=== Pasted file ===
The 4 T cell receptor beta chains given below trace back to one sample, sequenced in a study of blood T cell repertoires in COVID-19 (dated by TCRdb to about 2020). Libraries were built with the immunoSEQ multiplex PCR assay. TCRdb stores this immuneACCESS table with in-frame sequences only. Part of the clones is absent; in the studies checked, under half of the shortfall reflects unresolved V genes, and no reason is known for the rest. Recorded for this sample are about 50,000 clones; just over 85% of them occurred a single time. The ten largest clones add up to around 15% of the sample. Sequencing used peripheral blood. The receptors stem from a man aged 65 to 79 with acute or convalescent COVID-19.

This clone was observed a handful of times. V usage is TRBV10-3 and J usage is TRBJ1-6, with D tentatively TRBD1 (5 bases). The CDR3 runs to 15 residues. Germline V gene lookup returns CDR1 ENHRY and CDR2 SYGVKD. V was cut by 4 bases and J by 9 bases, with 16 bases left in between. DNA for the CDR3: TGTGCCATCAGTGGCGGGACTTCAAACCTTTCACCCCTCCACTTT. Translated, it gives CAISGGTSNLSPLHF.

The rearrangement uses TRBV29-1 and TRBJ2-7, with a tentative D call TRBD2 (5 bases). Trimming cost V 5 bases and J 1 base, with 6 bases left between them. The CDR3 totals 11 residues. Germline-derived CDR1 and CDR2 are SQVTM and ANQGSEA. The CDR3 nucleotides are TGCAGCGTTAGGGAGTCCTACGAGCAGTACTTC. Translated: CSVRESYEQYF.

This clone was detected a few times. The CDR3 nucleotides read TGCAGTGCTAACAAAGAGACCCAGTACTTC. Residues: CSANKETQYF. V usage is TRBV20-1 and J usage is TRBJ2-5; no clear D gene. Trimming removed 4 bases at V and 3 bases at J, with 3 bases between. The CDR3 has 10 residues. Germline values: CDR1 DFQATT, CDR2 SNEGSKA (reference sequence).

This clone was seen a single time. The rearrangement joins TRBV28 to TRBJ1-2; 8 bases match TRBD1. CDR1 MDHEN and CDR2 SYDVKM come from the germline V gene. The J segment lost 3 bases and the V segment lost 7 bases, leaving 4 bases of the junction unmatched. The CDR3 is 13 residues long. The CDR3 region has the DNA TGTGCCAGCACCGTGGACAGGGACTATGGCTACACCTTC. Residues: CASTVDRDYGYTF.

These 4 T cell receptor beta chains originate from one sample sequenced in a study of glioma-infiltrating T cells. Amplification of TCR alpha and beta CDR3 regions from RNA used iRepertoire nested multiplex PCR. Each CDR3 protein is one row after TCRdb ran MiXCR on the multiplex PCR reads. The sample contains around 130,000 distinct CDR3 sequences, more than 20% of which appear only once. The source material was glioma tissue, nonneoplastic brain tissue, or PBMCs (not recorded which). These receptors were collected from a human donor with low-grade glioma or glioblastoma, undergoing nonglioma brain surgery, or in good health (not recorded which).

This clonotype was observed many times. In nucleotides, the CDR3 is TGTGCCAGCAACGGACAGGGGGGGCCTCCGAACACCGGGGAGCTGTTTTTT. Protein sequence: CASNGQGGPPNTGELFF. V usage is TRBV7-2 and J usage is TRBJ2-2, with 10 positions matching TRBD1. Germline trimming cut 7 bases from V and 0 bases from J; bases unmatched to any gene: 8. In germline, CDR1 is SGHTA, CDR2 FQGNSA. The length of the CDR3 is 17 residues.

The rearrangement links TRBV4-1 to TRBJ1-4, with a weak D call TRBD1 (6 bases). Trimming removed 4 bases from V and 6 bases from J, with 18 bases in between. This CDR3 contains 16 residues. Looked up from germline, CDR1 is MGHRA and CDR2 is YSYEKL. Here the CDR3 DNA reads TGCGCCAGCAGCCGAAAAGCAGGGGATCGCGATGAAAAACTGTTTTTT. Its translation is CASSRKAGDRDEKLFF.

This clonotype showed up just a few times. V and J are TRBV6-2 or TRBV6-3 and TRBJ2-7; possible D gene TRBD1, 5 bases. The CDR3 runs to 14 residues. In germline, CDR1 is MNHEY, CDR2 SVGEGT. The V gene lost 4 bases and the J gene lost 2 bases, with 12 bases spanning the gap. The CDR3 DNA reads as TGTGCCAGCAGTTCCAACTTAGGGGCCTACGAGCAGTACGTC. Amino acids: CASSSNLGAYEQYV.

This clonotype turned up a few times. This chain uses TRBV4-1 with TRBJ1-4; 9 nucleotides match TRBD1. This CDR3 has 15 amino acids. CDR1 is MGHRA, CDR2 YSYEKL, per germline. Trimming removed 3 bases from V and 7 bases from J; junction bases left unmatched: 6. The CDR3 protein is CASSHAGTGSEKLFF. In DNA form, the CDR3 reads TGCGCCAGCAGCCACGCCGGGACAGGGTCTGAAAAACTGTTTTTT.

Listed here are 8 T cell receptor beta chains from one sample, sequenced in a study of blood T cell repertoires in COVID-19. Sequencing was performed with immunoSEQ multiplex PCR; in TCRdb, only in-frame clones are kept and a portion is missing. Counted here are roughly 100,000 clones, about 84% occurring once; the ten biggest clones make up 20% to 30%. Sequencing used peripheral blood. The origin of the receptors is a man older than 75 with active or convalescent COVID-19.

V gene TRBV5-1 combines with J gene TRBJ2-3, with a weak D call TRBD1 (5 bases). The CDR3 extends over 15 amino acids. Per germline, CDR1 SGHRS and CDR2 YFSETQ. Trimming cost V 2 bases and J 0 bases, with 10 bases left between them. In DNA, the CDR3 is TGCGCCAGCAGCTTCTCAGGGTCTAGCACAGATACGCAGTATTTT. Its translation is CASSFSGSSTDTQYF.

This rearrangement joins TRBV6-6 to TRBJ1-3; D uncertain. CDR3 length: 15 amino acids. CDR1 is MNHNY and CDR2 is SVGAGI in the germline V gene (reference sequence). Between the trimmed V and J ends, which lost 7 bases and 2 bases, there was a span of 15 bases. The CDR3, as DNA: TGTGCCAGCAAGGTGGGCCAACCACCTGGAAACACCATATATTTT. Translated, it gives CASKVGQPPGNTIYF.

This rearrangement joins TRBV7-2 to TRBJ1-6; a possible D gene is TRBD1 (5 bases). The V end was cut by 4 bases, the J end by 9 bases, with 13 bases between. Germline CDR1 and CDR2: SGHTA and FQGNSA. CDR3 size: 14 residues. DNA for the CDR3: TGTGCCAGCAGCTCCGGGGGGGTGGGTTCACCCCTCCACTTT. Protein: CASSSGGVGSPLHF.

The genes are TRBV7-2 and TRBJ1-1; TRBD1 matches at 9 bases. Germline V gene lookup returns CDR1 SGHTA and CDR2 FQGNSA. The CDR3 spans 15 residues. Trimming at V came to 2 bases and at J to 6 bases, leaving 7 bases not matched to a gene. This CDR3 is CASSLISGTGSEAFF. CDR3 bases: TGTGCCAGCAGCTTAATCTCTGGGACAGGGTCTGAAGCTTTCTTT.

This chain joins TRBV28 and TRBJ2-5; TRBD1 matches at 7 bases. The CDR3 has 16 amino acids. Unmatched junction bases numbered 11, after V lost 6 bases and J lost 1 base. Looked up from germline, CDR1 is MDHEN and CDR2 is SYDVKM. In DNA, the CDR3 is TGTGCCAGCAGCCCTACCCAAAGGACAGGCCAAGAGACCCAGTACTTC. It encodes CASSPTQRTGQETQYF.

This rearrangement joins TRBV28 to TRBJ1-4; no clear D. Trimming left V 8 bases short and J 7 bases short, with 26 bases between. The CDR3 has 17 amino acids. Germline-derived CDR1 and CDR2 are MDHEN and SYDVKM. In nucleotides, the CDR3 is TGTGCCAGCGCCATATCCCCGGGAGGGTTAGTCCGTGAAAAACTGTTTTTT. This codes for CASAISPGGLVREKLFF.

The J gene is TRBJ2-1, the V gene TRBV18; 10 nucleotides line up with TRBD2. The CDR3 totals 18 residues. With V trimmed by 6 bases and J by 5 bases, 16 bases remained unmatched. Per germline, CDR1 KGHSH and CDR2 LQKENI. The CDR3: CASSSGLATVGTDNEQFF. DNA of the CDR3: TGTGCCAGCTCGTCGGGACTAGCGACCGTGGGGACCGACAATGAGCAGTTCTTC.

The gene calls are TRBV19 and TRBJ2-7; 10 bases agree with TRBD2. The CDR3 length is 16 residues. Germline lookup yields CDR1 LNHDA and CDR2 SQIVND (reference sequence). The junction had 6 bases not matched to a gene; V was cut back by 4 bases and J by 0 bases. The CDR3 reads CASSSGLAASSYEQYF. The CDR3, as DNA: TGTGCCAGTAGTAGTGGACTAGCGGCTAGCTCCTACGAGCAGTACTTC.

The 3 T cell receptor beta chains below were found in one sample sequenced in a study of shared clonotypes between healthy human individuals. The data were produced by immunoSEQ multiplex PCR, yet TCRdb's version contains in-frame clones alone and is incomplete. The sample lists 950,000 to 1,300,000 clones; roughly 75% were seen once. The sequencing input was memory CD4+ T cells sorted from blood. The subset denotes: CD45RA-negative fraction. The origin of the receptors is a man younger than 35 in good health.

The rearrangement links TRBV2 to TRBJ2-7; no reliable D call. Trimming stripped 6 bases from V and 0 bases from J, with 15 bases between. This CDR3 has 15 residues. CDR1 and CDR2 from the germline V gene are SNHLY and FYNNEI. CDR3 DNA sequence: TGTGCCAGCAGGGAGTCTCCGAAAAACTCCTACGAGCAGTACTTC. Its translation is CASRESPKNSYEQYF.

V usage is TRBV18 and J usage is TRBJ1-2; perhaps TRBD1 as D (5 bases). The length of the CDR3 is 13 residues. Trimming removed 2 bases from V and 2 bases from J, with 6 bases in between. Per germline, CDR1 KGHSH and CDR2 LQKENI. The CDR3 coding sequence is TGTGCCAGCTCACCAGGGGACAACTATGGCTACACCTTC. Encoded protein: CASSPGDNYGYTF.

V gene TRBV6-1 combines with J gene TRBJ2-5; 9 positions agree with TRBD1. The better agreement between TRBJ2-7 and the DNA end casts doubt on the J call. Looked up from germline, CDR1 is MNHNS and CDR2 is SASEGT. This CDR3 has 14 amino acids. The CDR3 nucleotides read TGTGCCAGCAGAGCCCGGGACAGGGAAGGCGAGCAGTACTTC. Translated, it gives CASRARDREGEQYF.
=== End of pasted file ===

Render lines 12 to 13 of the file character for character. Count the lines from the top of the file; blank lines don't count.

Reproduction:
V gene TRBV5-1 combines with J gene TRBJ2-3, with a weak D call TRBD1 (5 bases). The CDR3 extends over 15 amino acids. Per germline, CDR1 SGHRS and CDR2 YFSETQ. Trimming cost V 2 bases and J 0 bases, with 10 bases left between them. In DNA, the CDR3 is TGCGCCAGCAGCTTCTCAGGGTCTAGCACAGATACGCAGTATTTT. Its translation is CASSFSGSSTDTQYF.

This rearrangement joins TRBV6-6 to TRBJ1-3; D uncertain. CDR3 length: 15 amino acids. CDR1 is MNHNY and CDR2 is SVGAGI in the germline V gene (reference sequence). Between the trimmed V and J ends, which lost 7 bases and 2 bases, there was a span of 15 bases. The CDR3, as DNA: TGTGCCAGCAAGGTGGGCCAACCACCTGGAAACACCATATATTTT. Translated, it gives CASKVGQPPGNTIYF.